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Shocking Ending!

Posted by in Book Review

I was at Barnes and Noble this week replacing my copy of Interrupting Chicken that I left for two boys at the Freedom School who wanted to reread it after a rousing read aloud.


While there, the picture book Pardon Me! caught my eye. I sat down at the little table in the children’s section, and after reading the book, I had to have it.

Here’s what I love:

  • - bright and saturated digital mixed media illustrations
  • - hand lettered text that actually gets moved around by the characters’ actions
  • - wonderful opportunities to predict and inference
  • - “Pardon Me” language that offers an opportunity to model expressive reading
  • - the moment when the reader knows something that the main character doesn’t
  • - shocking ending
  • - the chance to teach the concept of “comeuppance”

I don’t want to ruin the ending, so I’ll just say that it’s a big surprise! It made the whole book for me. I read it to my fellow university primary trainers, and they loved it too. I can’t wait to read it to my first graders in August!

Check out the author/illustrator’s blog: http://www.danielmiyares.com/pardon-me/

Daniel Miyares     download

This book would pair well with Bark, George; both have shocking endings.

Bark, George


(Ilustrations were downloaded from http://books.simonandschuster.com/ via Google Images.)

Tagged in: Picturebook

Quincy & Biddy: Unlikely Friends

Posted by in Book Review

This is my favorite 2014 read so far!!! It’s one of those rare, beautiful, perfect books. You could literally stop reading this blog post right now and just request it at the library: It’s that powerful!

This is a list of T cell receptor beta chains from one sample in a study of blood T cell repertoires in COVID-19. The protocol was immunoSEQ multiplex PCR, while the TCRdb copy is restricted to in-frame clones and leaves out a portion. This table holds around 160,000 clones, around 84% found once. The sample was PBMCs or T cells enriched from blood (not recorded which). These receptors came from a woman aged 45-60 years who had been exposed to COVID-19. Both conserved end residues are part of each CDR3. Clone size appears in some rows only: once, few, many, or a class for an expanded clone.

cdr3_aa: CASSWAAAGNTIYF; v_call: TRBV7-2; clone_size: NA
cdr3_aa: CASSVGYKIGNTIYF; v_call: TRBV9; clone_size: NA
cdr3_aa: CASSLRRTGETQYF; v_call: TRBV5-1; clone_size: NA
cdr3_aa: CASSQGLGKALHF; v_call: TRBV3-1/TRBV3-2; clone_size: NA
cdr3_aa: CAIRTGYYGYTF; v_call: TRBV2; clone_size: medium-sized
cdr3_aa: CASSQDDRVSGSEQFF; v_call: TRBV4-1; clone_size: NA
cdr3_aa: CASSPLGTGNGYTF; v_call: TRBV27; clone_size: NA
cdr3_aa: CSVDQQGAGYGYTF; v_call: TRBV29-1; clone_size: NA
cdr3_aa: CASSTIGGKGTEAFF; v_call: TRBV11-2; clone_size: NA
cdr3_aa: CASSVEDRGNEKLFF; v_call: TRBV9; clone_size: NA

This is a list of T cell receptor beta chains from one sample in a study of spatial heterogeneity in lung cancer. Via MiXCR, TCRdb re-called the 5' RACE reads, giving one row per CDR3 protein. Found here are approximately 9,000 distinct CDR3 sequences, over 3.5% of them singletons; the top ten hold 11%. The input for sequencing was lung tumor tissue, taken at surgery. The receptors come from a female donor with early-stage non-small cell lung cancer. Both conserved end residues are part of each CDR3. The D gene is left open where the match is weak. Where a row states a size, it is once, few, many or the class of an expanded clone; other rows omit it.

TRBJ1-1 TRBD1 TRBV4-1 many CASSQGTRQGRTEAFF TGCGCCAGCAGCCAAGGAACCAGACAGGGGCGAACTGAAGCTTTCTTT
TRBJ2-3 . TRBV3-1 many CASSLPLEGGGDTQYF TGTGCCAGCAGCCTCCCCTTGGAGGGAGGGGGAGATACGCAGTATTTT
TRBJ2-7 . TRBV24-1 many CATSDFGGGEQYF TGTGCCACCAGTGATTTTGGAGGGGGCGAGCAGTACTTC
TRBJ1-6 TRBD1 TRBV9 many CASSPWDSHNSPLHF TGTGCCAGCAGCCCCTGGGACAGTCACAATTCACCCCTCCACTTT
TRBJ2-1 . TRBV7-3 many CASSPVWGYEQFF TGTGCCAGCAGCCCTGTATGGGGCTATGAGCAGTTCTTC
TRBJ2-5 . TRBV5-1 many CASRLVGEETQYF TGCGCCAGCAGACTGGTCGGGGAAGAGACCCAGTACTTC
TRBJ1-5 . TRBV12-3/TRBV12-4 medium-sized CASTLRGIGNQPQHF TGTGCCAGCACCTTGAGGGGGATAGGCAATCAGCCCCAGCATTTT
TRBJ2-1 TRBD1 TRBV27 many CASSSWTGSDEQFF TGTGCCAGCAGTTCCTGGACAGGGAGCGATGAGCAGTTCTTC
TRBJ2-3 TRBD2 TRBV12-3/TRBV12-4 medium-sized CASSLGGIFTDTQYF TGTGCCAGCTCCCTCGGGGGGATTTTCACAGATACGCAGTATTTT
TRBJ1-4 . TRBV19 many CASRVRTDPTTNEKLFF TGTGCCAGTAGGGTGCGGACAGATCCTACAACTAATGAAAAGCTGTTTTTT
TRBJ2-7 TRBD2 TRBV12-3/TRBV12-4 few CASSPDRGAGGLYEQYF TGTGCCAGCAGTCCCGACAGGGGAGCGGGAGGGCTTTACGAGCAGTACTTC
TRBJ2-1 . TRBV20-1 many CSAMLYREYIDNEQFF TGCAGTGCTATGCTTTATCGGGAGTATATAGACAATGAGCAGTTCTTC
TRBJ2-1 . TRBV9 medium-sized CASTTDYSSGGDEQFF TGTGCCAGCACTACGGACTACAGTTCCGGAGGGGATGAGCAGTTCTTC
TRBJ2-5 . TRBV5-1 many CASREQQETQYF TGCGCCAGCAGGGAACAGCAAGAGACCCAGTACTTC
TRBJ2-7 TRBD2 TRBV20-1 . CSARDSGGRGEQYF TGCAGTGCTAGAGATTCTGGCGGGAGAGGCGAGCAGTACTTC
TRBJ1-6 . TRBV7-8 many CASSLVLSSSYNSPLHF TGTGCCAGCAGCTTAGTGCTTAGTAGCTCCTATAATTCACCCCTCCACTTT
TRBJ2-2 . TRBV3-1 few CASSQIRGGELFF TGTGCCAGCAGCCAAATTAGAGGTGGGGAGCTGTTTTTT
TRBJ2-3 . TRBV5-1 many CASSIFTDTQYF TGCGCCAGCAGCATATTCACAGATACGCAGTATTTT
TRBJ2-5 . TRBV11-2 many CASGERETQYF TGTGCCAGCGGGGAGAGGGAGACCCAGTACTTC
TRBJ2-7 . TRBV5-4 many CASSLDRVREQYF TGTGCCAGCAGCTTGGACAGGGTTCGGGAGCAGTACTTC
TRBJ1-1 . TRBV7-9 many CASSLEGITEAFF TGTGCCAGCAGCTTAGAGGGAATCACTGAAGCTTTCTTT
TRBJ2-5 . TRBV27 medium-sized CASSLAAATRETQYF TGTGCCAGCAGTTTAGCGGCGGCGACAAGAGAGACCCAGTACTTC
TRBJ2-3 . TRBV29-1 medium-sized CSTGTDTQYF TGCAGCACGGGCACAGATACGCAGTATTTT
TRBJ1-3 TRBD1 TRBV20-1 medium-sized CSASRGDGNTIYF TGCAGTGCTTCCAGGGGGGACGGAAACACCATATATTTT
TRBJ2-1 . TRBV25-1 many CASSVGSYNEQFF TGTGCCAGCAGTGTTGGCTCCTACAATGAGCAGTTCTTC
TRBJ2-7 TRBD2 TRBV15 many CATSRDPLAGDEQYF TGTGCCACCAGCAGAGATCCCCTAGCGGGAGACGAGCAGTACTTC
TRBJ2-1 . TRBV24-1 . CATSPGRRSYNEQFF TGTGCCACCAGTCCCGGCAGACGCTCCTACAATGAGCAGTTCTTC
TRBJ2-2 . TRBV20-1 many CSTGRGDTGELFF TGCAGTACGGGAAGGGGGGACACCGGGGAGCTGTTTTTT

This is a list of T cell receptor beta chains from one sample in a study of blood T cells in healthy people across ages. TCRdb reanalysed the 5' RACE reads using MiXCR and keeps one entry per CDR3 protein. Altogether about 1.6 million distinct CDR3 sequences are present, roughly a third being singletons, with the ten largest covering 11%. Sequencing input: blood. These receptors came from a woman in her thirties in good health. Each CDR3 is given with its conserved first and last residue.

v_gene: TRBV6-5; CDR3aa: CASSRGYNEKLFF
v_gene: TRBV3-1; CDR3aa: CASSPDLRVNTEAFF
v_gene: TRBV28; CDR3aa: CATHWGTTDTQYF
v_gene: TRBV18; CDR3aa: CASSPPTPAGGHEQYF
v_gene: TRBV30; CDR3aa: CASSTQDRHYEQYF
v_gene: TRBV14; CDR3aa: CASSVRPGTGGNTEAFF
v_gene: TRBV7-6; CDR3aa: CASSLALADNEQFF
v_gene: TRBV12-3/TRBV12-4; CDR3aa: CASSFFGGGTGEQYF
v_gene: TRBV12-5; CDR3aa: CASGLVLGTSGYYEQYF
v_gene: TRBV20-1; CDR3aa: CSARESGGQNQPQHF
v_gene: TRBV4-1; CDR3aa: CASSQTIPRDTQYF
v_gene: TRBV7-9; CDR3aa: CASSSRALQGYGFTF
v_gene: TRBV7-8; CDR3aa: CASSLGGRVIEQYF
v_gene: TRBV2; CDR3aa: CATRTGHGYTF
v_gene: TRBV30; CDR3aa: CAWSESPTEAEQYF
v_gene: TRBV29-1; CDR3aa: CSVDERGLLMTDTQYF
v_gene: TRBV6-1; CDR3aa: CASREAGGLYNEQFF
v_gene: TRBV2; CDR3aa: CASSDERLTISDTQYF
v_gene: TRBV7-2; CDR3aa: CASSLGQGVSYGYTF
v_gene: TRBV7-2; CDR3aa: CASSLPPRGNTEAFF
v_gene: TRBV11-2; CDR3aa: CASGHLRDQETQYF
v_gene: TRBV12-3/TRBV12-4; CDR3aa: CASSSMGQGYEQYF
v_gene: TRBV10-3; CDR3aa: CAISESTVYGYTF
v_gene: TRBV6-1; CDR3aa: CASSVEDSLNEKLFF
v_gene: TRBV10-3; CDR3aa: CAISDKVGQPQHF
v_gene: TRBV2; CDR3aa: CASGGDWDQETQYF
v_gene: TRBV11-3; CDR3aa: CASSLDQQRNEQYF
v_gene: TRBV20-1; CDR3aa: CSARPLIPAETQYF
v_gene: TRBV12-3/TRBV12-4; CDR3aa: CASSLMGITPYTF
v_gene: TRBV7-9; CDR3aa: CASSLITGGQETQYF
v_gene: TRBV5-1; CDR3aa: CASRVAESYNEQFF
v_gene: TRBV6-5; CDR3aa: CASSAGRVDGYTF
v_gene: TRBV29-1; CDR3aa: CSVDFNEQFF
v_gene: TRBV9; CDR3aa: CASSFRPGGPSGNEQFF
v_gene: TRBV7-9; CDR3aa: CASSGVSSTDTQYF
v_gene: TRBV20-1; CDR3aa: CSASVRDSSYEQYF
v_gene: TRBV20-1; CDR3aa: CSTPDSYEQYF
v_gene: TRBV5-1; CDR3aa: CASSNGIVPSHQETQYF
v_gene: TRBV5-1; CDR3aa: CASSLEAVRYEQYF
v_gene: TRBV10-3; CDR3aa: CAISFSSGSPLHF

Quincy and Biddy are graduating from their high school’s special education program. Even though they are highly unmatched in temperament, their counselor matches them up as roommates in an apartment. They spend their first days and weeks together bickering and offending each other, but they slowly learn to see the world through the other’s eyes.

Quincy and Biddy have unique and clearly developed voices. They made me laugh, and they made me cry. I came to care about them as people, not just characters in a book. While the book is a joy to read, Quincy and Biddy’s lives are full of painful experiences. The book is uniquely organized; the characters take turns telling their evolving story.

I’ve tagged the book as “New Adult,” which is a relatively new literary category. New Adult fiction features characters just out of high school. These are adult books that tend to appeal to young adult readers. Or adult readers like me who love living in the world of young adult literature.

I think this book would pair well with the memoir, Riding the Bus with my Sister: A True Life Journey, by Rachel Simon (2003).

riding the bus with my sister

Tagged in: New Adult